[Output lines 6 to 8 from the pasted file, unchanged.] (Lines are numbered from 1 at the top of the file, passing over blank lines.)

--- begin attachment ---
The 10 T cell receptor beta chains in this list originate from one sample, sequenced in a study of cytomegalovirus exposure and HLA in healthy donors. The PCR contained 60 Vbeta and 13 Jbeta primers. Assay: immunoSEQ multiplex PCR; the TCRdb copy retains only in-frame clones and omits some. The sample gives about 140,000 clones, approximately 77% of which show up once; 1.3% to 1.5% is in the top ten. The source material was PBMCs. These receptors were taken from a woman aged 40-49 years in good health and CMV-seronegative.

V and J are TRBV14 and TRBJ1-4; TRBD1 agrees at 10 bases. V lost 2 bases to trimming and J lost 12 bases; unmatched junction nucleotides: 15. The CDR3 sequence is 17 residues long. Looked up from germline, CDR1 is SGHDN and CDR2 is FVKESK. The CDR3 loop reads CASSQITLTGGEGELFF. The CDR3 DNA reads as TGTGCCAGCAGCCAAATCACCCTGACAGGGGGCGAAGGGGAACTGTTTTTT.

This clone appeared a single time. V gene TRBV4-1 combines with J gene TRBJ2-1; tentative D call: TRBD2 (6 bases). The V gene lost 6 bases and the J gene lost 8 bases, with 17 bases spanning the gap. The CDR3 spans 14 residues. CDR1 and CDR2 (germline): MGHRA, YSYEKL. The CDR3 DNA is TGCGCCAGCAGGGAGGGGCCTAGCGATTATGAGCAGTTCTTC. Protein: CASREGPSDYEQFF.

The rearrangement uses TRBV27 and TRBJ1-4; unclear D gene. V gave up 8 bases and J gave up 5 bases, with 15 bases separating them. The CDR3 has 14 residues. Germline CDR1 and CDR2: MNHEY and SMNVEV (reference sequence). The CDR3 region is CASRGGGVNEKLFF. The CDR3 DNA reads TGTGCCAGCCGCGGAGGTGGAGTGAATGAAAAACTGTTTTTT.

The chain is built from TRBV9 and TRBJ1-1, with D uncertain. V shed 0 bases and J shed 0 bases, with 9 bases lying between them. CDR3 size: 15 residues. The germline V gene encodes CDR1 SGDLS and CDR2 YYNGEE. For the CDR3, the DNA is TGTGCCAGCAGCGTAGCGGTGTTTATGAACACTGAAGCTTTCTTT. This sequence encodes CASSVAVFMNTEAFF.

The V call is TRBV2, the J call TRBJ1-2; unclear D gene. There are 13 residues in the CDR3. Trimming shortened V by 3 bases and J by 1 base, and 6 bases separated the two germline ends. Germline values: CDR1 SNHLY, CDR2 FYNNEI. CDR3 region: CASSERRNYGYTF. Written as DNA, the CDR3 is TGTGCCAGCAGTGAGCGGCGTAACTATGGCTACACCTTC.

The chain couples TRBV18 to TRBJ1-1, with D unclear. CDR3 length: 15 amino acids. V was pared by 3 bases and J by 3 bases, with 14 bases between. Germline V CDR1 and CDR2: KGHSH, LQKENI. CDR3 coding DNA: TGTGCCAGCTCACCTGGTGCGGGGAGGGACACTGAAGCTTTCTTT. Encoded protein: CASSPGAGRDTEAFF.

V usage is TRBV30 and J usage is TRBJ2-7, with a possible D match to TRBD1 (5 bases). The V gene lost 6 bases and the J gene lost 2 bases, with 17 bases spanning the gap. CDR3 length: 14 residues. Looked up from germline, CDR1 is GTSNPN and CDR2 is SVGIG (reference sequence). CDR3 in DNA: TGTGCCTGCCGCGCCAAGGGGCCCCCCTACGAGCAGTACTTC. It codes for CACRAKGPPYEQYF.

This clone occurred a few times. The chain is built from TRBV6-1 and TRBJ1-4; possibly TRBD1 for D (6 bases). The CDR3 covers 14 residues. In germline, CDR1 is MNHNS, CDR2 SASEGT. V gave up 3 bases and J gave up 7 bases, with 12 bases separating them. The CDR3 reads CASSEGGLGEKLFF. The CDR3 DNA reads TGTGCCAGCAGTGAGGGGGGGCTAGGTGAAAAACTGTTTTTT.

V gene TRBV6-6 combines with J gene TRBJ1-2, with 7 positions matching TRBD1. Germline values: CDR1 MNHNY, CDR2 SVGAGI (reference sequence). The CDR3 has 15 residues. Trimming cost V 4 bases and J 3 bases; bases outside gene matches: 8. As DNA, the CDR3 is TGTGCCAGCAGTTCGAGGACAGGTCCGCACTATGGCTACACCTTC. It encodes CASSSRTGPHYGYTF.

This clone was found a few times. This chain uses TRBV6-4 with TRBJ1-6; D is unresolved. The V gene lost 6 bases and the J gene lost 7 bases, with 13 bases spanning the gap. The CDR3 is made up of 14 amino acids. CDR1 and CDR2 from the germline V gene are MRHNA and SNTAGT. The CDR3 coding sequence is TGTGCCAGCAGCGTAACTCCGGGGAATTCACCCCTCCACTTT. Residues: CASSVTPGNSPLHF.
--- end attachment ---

The V call is TRBV2, the J call TRBJ1-2; unclear D gene. There are 13 residues in the CDR3. Trimming shortened V by 3 bases and J by 1 base, and 6 bases separated the two germline ends. Germline values: CDR1 SNHLY, CDR2 FYNNEI. CDR3 region: CASSERRNYGYTF. Written as DNA, the CDR3 is TGTGCCAGCAGTGAGCGGCGTAACTATGGCTACACCTTC.

The chain couples TRBV18 to TRBJ1-1, with D unclear. CDR3 length: 15 amino acids. V was pared by 3 bases and J by 3 bases, with 14 bases between. Germline V CDR1 and CDR2: KGHSH, LQKENI. CDR3 coding DNA: TGTGCCAGCTCACCTGGTGCGGGGAGGGACACTGAAGCTTTCTTT. Encoded protein: CASSPGAGRDTEAFF.

V usage is TRBV30 and J usage is TRBJ2-7, with a possible D match to TRBD1 (5 bases). The V gene lost 6 bases and the J gene lost 2 bases, with 17 bases spanning the gap. CDR3 length: 14 residues. Looked up from germline, CDR1 is GTSNPN and CDR2 is SVGIG (reference sequence). CDR3 in DNA: TGTGCCTGCCGCGCCAAGGGGCCCCCCTACGAGCAGTACTTC. It codes for CACRAKGPPYEQYF.